Section 8, clause i, of the RTI Act exempts disclosure of “cabinet papers including records of deliberations of the Council of Ministers, Secretaries and other officers: Provided that the decisions of Council of Ministers, the reasons thereof, and the material on the basis of which the decisions were taken shall be made public after the decision has been taken, and the matter is complete, or over…” subject to other RTI exemptions.


The Irish deliberative process exemption is described in an Aug. 9, 2015 post on FOIreland. The Irish provision The Irish law refers to disclosures that might have an adverse effect on “functions relating to management” and specifies several kinds of information that are not included. It only applies while the process is ongoing. There is a “harm test” – the body has to be able to show a realistic expectation that publishing the information would cause real, specific, harm to the public interest.

New Zealand

The law in New Zealand is summarized in a brief submitted to the UK commission by FOI expert Andrew Ecclestone.

He writes in part:

There is no class exemption for internal deliberations of government departments in the New Zealand OIA, and it does not draw the distinction found in sections 35 and 36 of the UK FOI Act. There is a harm-tested withholding ground for the maintenance of the “effective conduct of public affairs through free and frank expression of opinion by or between or to Ministers of the Crown or members of an organisation or officers and employees of any department or organisation in the course of their duty”. To establish that the withholding of the requested information is necessary, the public authority (or Minister) must also show that there is no overriding public interest in disclosure. The way in which the balance of competing public interests is constructed in the OIA is set out by considering sections 4, 5, 9(2)(g)(i) and 9(1) of the Act.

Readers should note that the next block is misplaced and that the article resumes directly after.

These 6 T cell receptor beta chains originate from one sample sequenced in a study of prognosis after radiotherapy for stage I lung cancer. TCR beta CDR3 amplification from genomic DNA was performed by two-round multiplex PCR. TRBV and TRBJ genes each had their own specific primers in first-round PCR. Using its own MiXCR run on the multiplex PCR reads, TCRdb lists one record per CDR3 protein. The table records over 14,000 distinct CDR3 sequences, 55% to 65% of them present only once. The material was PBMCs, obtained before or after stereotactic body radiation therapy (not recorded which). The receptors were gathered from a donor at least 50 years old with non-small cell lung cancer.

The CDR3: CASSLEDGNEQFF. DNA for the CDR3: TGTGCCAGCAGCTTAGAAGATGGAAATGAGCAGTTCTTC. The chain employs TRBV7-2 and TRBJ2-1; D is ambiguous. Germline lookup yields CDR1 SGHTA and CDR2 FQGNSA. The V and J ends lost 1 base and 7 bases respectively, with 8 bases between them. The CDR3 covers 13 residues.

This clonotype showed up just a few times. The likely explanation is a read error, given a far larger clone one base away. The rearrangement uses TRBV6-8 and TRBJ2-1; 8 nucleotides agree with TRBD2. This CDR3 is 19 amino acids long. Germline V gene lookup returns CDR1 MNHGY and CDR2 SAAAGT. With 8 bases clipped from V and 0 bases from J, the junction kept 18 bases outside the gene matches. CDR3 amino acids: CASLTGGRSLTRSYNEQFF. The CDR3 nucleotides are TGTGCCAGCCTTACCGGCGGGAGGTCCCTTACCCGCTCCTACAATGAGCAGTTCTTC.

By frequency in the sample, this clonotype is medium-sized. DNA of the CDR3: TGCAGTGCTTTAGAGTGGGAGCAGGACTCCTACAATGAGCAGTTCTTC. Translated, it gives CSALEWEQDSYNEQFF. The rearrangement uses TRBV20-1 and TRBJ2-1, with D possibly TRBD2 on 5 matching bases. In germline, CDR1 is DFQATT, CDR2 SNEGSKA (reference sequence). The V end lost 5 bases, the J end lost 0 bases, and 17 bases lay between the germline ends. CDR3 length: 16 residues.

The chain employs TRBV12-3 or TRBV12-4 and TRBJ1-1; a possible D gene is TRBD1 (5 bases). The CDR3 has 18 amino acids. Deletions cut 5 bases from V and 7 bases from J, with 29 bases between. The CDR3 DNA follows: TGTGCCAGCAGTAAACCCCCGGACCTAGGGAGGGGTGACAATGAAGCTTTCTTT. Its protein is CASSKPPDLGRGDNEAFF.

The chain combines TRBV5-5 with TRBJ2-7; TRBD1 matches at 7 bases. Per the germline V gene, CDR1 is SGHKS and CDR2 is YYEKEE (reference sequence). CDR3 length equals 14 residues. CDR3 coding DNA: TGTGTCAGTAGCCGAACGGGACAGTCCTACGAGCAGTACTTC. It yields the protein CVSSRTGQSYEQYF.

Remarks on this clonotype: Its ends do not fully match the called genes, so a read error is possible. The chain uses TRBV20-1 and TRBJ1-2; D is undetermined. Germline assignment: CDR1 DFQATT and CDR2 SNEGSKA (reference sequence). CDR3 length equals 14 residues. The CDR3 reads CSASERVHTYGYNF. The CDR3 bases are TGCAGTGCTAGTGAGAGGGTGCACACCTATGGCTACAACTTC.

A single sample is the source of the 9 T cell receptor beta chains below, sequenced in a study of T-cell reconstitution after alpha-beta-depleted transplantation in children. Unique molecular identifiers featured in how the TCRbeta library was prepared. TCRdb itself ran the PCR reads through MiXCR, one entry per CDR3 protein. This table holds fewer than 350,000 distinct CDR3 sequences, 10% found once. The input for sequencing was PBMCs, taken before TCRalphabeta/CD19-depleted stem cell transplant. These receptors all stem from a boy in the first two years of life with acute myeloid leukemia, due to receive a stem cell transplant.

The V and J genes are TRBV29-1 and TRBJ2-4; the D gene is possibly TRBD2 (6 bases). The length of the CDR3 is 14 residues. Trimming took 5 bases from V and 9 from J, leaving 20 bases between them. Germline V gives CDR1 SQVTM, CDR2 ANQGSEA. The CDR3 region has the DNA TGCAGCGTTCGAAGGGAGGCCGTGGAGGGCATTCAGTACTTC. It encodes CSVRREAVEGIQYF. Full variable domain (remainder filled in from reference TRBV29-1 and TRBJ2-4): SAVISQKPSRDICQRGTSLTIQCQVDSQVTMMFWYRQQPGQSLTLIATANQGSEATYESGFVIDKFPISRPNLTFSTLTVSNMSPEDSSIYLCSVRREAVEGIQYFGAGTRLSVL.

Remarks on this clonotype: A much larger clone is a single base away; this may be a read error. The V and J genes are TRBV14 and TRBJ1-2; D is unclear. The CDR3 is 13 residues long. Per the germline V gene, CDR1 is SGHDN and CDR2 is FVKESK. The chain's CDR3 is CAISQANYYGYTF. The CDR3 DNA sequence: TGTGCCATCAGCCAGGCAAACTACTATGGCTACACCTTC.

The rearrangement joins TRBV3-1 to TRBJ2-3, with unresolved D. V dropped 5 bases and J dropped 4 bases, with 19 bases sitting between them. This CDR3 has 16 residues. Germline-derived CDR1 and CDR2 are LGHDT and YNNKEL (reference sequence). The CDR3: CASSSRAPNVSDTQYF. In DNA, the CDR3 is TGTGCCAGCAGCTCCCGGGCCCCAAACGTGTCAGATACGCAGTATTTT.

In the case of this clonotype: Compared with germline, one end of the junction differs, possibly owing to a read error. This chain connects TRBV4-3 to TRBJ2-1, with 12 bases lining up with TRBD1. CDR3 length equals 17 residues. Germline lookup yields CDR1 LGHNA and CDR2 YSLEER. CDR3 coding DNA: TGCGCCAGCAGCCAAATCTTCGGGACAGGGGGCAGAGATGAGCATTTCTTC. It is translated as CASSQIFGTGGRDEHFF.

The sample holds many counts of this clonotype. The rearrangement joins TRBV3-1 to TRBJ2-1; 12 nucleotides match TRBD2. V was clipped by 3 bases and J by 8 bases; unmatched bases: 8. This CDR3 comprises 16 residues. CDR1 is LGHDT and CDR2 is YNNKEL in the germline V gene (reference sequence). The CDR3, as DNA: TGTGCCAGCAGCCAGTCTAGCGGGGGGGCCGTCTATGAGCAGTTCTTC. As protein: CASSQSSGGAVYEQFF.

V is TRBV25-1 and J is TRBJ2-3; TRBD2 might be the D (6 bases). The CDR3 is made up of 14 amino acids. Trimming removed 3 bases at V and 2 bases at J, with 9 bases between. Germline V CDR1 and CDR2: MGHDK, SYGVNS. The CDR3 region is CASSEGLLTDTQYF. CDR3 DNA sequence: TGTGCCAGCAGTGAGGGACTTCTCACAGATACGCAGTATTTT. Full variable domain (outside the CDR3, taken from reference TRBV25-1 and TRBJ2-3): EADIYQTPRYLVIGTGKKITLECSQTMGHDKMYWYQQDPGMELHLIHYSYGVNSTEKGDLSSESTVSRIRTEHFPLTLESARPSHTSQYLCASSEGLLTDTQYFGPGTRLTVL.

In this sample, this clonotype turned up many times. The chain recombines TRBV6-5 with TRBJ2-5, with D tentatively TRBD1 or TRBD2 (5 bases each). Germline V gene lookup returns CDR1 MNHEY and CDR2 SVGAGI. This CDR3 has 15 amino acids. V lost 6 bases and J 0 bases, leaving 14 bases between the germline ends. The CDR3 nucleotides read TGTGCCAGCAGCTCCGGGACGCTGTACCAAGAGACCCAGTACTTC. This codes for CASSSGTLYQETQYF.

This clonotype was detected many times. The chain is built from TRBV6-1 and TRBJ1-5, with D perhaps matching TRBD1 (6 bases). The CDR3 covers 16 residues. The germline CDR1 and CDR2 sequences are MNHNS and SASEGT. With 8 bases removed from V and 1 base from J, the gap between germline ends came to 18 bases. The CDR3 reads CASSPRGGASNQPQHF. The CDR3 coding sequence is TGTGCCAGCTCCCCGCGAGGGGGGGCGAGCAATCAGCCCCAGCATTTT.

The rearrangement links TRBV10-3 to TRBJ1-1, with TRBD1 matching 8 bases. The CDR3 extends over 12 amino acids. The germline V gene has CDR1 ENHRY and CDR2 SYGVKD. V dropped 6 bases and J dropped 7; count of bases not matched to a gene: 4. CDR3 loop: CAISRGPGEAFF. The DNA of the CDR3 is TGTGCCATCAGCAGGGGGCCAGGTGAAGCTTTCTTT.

An interesting development occurred in August of 2016 when Prime Minister John Key gave a speech in which he said he is “comfortable with ministers proactively releasing more Cabinet papers.” Also see the web page of a government “Policy Project.” Key said:

When it comes to taking significant decisions, I expect departments to provide their free and frank advice in writing.

Written advice is fuller, allows for more nuance, and can better cover the complexities of the trade-offs we face.

It also allows ministers time for reflection and to work through a problem in stages with officials to come to better solutions.

I’m also comfortable with ministers proactively releasing more Cabinet papers, and the research and evidence that supports them, once decisions have been taken.


“The exemptions specified in the Freedom of Information Act 2014 should be reviewed by the Minister for Public Expenditure and Reform with a view to increasing public access to advice provided by civil servants and special advisors,” according to the report of the Joint Committee of Inquiry into the Banking Crisis, as summarized by attorneys with Mason Hayes & Curran, who also review the Irish law on the topic.